An American observer comments on French politics.
In Foreign Policy you seemed on the verge of embracing left populism, at least in a French/European context: taking up a cry against free movement of capital as a counter to the populist right's rejection of free movement of people.Here by contrast you identify yourself with the wreckage of Clintonism.Neither seems like a good place.Here in Britain I am cultivating my garden. But a collapsing world may not be finished fucking with either of us.
As a fellow baby-boomer and parent I share your sorrow for the mess our children have awakened to, the mess we have in some sense bequeathed to them. I too have been slow to appreciate the force of the massive rightward movements of our time, though I am surprised that the translator of Thomas Piketty doesn't include inequality on that list. Surely the unholy consolidation of wealth by elites--Hillary and Bill Clinton among them--fueled the revolt in Michigan, Pennsylvania, Wisconsin, and elsewhere, and would have lent its power to the Sanders candidacy you dismissed with such breezy authority some months ago.But don't surrender yet--we may have one last chance in 2020 to build positive change on the ruins of Trump's presidency. Senator Warren (among the oldest boomers, and the most youthful) is both an egg-breaker and a sausage-maker, and knows how to talk to ordinary folks about the ravages of the neoliberal economy. Start now building a highway for her bandwagon.
Thank you sir for the humility of writing this. Going into the details of what you wrote in the past or what you should have mentioned now seems to me irrelevant, at least at the time. What is important to me is your meditation.I share with you the baby boomers liberal enduring illusions, the wonderful enthusiasm, the failures and the very bitter feeling in our mature age that overall we failed, the world isn't really any better than when it was handed to us, we barely understand, where, when and how we fucked up, with all the great ideas we had and still have. I don't have a clue on how to solve the world's problem and maybe it is better that way, that instead of knowing, I still question and wonder.Maybe the Trump election will teach a lesson to the French (reasonable doubt here...), maybe some of the candidates will understand where they should go and look, who they should listen to, who they should talk to, instead of believing that collecting all of the "establishment" votes will be enough to be elected. As many already wrote, Trump didn't really win, it is Hillary who completely missed the target and crashed. Too much confidence, too much certainties, too much arrogance, too much patronizing, too much illusion of experience and power, splendid isolation from the field.All pundits suffer from the same. Harsh reality is hard to cope with and the world of forums and ideas is so intoxicating.
In the end, Hillary Clinton won the popular vote, and if the electoral college had not been "winner take all" but simply proportional, she would still have won, because she lost WI, PA, MI, and even AZ (AZ!) by a percentage point or less. So, liberal ideas haven't been vanquished, they're still present, and the same number of people as before hold them dear. The same forces we analyzed before are still there. However, we now have a President Trump and VP Pence. (Don't forget Pence). As subdued as he seemed yesterday, he's still the same racist bully who wanted the electric chair for 14 year old boys and, well, his campaign outbursts don't need reminding.I am scared, really scared, for a world in which the US is a world onto its own, with China and Russia forging bonds against the West, Europe weakened, and the power to start wars in the hands of a guy with very little impulse control.I am scared for people of color, LGBTQ youth, Muslims and Jews and all non-Christian-right - who live in small towns where Trump won.I am so sorry for women and girls who (sometimes belatedly) realized how ground breaking this election was, only to see it snatched from them, and who now face the reality of a country where abortion is illegal, reproductive rights are endangered, cancer screenings are for the rich only, being gay is seen as " a choice that must be reversed" (in the words of someone from the current Trump team), the religion is a good excuse for disctrimination. I worry about France, which is going in the same direction, with a PS party unable to talk to the working class, presenting halfway through the campaign how many primary candidates (most of whom have zero name recognition).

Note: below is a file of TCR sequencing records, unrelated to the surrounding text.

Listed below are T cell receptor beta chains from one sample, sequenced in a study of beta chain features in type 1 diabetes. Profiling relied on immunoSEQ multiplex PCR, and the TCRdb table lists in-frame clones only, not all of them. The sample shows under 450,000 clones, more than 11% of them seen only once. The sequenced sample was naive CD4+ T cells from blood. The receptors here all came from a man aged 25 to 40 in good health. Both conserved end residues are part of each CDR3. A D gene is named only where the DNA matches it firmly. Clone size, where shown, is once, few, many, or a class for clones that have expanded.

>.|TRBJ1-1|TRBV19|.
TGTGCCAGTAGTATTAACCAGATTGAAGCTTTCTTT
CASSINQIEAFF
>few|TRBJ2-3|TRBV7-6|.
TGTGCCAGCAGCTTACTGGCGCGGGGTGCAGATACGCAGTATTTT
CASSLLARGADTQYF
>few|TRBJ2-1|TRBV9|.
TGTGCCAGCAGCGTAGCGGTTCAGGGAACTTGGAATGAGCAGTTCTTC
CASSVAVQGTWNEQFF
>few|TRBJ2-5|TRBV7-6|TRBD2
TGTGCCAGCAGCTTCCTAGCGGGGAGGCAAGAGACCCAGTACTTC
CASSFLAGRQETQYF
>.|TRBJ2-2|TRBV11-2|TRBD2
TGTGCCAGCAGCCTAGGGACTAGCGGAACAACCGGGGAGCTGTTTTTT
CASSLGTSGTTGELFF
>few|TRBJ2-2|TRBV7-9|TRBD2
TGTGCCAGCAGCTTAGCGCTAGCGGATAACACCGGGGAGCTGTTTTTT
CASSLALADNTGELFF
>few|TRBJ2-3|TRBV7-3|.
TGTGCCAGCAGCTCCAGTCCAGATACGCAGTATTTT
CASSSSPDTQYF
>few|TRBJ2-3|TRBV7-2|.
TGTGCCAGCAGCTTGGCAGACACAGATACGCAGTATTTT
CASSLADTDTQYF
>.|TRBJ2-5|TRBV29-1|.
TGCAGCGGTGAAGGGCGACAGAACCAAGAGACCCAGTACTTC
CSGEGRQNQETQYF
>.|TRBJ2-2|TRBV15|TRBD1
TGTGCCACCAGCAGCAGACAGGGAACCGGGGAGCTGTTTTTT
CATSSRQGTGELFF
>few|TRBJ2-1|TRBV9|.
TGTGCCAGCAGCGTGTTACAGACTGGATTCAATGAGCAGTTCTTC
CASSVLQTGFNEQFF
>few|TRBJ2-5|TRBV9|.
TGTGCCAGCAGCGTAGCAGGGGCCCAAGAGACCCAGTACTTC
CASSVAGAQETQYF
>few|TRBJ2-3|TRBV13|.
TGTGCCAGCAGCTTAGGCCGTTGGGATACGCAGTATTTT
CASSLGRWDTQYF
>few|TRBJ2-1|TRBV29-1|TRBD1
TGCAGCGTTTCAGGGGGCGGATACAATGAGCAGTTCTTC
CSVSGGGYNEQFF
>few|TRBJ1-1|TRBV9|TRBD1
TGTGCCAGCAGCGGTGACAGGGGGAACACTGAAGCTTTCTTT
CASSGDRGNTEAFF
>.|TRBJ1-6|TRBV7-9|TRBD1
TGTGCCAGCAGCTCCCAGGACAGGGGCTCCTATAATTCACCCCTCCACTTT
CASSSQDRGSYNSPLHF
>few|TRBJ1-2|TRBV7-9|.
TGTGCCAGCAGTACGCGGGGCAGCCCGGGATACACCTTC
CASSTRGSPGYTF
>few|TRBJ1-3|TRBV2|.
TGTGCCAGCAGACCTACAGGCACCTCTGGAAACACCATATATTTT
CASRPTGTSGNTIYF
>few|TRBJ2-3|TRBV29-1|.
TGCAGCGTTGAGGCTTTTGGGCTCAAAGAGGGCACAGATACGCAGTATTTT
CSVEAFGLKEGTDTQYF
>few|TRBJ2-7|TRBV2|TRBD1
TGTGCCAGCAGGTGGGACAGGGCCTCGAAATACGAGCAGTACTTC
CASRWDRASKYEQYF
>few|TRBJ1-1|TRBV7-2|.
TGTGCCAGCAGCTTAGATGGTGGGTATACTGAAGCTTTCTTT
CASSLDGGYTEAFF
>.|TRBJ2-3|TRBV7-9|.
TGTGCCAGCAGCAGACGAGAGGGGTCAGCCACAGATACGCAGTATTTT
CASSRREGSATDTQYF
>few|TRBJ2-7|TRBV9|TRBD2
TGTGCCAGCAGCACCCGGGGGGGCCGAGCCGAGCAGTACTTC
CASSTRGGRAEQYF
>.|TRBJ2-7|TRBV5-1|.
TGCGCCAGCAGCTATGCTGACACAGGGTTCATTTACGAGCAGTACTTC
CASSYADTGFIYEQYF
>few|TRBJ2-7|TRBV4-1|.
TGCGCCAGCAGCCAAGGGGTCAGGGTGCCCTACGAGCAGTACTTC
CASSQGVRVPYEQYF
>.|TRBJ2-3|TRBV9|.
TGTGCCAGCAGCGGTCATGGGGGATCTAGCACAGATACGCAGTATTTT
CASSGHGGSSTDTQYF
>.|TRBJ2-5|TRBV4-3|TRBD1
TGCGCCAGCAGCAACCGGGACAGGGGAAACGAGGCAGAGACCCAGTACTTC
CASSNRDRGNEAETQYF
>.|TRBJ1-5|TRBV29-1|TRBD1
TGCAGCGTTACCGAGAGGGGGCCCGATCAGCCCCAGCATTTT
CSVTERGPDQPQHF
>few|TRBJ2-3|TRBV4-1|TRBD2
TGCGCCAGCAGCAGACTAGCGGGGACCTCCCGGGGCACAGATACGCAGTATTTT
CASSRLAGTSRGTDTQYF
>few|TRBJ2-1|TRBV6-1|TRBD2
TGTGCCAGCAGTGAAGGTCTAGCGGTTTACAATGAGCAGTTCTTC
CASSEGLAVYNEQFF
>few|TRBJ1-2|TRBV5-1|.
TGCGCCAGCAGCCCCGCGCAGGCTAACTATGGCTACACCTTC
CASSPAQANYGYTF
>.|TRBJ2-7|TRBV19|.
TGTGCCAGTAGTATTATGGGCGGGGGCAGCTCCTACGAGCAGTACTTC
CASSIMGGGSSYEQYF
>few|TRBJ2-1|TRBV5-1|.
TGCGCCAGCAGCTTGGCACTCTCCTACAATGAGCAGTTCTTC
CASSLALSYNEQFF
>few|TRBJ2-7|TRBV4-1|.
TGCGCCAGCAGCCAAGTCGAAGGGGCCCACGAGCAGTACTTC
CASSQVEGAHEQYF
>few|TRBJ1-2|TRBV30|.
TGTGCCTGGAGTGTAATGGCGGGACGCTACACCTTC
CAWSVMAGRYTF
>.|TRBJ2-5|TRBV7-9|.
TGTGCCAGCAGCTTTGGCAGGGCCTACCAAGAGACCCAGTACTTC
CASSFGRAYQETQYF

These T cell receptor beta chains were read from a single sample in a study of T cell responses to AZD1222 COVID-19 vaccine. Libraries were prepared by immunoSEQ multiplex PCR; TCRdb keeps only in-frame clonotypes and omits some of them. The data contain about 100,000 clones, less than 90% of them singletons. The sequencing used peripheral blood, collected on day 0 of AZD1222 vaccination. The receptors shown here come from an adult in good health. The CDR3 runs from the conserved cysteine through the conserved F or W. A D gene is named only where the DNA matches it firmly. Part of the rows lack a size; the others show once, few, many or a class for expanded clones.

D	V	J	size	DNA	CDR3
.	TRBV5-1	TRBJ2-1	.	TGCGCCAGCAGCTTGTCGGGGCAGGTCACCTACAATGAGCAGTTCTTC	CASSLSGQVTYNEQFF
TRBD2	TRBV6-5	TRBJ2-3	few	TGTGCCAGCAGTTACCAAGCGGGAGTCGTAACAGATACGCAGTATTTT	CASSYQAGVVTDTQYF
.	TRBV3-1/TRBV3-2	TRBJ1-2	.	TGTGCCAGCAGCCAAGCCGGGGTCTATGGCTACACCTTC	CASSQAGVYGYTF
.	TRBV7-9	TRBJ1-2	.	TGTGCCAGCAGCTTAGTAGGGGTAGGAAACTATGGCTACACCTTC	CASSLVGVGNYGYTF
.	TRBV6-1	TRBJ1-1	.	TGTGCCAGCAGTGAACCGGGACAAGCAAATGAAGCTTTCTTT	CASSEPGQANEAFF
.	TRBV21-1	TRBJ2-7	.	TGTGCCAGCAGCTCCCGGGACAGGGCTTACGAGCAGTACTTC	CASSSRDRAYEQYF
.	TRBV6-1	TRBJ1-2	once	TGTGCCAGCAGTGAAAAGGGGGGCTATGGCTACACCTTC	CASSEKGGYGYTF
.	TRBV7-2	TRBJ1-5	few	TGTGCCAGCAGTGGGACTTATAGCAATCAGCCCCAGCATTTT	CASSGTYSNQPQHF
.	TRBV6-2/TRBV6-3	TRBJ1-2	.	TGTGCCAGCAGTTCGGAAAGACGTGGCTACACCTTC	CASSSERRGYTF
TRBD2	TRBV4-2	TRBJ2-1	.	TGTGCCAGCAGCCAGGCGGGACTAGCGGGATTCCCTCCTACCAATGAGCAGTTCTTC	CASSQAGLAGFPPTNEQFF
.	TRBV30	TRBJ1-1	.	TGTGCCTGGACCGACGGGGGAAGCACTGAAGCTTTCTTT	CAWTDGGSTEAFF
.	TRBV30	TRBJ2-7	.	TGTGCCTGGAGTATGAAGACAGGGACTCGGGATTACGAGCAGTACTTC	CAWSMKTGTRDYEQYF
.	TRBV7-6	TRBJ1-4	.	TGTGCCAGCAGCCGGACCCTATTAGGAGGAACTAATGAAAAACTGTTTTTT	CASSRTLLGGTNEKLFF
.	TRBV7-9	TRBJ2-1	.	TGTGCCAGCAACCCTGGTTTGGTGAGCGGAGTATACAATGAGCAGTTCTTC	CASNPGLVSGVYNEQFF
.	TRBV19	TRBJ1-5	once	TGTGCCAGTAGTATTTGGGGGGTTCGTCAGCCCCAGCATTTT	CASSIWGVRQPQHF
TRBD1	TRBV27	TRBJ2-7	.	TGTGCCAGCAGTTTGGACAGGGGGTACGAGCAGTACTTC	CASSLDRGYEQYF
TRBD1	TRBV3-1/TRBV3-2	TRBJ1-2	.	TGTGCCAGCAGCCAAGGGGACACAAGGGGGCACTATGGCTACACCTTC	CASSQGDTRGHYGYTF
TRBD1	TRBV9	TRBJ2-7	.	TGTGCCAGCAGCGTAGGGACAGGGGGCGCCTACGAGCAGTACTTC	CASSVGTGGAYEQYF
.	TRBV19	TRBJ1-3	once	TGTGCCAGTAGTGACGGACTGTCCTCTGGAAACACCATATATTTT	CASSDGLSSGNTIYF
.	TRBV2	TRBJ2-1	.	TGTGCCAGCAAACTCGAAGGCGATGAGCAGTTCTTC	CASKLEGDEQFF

*where religion is a good excuse for...
All my sympathy. I demonstrated in streets just because nationalist leader Le Pen was qualified for the second turn of the presidential election. Which was no event at all compared to what just happened to the USA. What would I do and think if I were American, or just living in the USA, I can't imagine that. Looks like a wreckage of politics themselves. Even 6000 km away, I needed five days to assemble thoughts about that — my humble version of "don't mourn, organize" (as a signature link above — in French).
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